In the short term, the oligarchs can expect an even more pliable regime under our likely next president, Hillary Clinton. The fundraiser extraordinaire has been raising money from the oligarchs like Musk and companies such as Facebook. Each may vie to supplant Google, the company with the best access to the Obama administration, over the past seven years.
What can we expect from the next tech-dominated administration? We can expect moves, backed also by corporate Republicans, to expand H-1B visas, and increased mandates and subsidies for favored sectors like electric cars and renewable energy. Little will be done to protect our privacy—firms like Facebook are determined to limit restrictions on their profitable “sharing” of personal information. But with regard to efforts to break down encryption systems key to corporate sovereignty, they will defend privacy, as seen in Apple’s resistance to sharing information on terrorist iPhones. Not cooperating against murderers of Americans is something of fashion now among the entire hoodie-wearing programmer culture.
One can certainly make the case that tech firms are upping the national game; certain cab companies have failed by being less efficient and responsive as well as more costly. Not so, however, the decision of the oligarchs–desperate to appease their progressive constituents–to periodically censor and curate information flows, as we have seen at Twitter and Facebook. Much of this has been directed against politically incorrect conservatives, such as the sometimes outrageous gay provocateur Milo Yiannopoulos.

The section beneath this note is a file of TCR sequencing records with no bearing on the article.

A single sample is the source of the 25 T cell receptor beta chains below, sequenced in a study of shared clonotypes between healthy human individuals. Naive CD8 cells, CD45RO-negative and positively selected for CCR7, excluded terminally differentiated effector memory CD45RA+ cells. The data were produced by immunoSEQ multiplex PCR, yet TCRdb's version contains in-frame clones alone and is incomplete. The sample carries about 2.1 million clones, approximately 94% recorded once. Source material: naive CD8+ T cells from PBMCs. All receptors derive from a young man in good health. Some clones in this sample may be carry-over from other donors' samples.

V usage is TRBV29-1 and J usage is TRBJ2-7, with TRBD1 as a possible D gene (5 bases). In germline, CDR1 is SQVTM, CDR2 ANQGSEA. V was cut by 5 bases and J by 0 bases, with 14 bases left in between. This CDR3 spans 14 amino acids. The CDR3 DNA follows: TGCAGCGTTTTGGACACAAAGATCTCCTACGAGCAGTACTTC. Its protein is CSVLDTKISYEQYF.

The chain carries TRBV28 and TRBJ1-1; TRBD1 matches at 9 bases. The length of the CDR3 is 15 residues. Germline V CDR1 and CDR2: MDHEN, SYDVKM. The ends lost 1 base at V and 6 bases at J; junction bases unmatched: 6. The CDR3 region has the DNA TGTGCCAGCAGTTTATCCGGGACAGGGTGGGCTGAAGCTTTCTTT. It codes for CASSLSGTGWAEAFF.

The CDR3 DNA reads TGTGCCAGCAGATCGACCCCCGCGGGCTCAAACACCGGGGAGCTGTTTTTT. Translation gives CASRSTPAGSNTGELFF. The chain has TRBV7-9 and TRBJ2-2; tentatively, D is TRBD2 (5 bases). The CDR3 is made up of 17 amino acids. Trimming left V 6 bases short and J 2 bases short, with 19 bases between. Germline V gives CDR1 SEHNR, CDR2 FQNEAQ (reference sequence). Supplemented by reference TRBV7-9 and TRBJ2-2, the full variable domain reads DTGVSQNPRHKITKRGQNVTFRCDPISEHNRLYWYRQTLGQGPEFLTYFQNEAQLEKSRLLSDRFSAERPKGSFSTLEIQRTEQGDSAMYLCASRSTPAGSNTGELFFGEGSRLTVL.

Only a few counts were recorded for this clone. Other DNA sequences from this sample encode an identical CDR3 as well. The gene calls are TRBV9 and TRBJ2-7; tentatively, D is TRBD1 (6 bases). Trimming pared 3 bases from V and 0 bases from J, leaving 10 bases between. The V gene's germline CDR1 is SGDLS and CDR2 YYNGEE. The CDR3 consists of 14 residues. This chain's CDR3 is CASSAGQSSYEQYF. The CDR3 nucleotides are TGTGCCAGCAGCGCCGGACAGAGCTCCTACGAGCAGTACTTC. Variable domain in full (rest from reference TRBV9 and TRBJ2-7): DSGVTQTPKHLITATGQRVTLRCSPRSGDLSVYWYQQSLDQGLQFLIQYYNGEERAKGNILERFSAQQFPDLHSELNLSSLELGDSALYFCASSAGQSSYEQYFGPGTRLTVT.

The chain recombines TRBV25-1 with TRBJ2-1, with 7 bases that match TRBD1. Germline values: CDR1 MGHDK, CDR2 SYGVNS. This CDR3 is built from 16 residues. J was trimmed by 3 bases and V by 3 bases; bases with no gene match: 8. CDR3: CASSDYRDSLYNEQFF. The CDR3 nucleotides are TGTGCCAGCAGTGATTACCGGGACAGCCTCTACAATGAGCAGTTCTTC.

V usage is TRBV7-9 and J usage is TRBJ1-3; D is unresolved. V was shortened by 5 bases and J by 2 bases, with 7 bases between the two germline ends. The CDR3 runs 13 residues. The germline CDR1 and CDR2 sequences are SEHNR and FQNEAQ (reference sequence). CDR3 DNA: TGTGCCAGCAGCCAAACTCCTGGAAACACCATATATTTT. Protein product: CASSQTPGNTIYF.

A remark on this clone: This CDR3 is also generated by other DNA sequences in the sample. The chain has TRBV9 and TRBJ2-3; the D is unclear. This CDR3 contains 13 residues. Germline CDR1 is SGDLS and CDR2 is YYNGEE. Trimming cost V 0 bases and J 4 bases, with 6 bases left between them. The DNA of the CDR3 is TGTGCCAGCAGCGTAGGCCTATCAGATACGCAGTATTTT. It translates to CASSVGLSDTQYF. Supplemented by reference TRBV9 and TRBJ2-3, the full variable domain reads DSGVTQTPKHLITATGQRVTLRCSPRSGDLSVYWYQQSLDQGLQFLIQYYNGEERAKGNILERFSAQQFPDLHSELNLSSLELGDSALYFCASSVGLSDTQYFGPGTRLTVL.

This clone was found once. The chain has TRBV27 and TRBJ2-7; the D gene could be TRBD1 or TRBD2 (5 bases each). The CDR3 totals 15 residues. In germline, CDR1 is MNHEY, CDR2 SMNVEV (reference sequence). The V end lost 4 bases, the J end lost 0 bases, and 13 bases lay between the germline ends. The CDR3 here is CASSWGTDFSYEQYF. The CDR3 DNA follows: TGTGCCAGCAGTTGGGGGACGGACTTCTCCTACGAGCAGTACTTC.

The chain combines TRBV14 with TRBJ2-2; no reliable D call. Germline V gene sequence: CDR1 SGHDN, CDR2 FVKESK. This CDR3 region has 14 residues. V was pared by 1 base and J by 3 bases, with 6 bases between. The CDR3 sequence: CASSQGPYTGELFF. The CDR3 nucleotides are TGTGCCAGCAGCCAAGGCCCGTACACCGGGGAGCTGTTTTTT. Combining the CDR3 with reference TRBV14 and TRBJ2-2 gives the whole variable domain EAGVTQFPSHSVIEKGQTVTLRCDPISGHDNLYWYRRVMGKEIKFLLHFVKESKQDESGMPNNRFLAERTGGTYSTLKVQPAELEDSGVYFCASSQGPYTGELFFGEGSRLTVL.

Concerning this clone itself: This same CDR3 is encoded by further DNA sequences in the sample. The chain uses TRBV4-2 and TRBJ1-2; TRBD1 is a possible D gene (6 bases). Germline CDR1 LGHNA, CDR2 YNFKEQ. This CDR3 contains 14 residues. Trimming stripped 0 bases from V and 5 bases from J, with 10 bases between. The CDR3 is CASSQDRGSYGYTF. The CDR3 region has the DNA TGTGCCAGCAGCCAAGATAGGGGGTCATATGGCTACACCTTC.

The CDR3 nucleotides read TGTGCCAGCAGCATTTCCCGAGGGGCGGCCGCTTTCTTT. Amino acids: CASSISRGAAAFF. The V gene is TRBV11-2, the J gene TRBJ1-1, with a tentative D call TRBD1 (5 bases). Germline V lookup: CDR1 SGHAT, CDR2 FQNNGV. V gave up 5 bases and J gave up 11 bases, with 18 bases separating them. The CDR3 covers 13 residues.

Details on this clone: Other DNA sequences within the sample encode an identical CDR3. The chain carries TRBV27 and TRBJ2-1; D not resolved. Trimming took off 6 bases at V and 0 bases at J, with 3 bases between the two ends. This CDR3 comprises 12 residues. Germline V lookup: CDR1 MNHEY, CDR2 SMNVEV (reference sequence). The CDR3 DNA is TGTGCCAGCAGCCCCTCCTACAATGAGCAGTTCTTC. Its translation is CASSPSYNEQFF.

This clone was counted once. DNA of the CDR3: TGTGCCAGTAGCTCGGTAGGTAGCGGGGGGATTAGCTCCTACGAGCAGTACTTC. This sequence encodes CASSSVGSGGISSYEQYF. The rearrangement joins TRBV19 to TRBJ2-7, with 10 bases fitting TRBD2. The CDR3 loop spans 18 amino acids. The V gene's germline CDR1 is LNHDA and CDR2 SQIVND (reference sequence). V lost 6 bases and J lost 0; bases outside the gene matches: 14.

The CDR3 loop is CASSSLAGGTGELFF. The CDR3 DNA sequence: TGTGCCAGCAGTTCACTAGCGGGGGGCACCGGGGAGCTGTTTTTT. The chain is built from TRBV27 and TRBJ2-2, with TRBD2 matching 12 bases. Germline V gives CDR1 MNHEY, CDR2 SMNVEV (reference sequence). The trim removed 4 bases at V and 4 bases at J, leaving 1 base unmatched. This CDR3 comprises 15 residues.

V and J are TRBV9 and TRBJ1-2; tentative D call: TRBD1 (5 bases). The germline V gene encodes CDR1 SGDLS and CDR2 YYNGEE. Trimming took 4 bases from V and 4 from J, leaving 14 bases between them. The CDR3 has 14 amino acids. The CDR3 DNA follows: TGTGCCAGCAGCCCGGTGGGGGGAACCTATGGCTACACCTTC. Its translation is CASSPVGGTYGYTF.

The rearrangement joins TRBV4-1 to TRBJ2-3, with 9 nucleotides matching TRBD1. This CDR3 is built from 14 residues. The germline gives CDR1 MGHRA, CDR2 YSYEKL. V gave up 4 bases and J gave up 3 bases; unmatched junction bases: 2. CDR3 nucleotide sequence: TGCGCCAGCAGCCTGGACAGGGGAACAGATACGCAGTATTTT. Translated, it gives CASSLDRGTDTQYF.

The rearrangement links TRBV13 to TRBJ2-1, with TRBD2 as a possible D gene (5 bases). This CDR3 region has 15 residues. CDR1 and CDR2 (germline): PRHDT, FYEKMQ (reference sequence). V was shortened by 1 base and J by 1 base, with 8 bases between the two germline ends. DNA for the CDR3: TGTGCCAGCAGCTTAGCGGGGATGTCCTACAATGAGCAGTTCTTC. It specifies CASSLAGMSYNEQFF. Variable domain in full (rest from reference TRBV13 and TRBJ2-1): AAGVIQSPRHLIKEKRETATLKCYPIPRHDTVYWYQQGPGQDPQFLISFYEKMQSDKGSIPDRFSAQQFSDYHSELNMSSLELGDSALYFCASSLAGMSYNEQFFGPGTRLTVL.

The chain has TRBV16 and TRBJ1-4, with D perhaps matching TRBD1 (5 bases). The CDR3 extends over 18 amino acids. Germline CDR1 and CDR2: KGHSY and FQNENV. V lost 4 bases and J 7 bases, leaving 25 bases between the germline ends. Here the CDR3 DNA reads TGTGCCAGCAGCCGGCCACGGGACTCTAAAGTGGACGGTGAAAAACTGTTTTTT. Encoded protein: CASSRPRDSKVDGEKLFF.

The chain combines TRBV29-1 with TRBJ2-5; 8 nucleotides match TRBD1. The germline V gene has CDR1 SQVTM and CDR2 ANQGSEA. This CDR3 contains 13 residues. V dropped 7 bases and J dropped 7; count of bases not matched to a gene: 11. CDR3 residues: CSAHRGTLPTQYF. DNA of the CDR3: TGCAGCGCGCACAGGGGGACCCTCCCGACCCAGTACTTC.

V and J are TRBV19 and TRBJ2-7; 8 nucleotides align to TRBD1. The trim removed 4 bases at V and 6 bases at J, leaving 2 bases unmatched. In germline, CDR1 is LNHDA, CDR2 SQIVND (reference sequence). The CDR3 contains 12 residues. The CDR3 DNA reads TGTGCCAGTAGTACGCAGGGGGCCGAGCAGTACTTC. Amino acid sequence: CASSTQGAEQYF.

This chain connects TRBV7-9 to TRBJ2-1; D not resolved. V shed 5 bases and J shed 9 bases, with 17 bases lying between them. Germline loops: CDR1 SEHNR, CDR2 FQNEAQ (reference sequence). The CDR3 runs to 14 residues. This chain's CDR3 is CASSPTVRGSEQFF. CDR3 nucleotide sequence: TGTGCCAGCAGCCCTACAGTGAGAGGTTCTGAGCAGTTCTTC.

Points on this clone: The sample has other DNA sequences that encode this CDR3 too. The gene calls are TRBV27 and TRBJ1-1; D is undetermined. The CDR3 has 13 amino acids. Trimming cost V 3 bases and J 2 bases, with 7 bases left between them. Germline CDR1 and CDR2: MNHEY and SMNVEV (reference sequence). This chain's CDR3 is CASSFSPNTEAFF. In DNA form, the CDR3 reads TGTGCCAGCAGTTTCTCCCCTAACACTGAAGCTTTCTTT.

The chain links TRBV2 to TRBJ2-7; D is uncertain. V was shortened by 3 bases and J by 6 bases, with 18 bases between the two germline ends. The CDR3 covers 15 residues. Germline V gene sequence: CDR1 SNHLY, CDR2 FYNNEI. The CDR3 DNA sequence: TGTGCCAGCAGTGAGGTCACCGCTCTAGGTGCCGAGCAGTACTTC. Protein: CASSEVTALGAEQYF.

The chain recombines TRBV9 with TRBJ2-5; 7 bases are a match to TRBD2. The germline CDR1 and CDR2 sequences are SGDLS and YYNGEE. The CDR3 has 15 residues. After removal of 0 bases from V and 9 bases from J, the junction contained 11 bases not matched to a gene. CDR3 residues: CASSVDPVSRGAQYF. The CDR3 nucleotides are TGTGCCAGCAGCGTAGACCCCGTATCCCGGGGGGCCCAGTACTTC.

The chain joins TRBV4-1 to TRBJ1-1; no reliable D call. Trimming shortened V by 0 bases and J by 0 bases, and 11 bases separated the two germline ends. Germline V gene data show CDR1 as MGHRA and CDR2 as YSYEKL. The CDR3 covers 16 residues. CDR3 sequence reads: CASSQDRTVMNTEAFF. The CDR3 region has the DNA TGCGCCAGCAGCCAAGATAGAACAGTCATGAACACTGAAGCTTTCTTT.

There is a rising tide of concern, including from such progressive icons as former Labor Secretary Robert Reich, about the extraordinary market, political, and culture power of the tech oligarchy. But so far, the oligarchs have played a brilliant double game. They have bought off the progressives with contributions and by endorsing their social liberal and environmental agenda. As for the establishment right, they are too accustomed to genuflecting at mammon to push back against anyone with a 10-digit net worth. This has left much of the opposition at the extremes of right and left, greatly weakening it.
Yet over time grassroots Americans may lose their childish awe of the tech establishment. They could recognize that, without some restrictions, they are signing away control of their culture, politics, and economic prospects to the empowered “tools.” They might understand that technology itself is no panacea; it is either a tool to be used to benefit society, increase opportunity, and expand human freedom, or it is nothing more than a new means of oppression.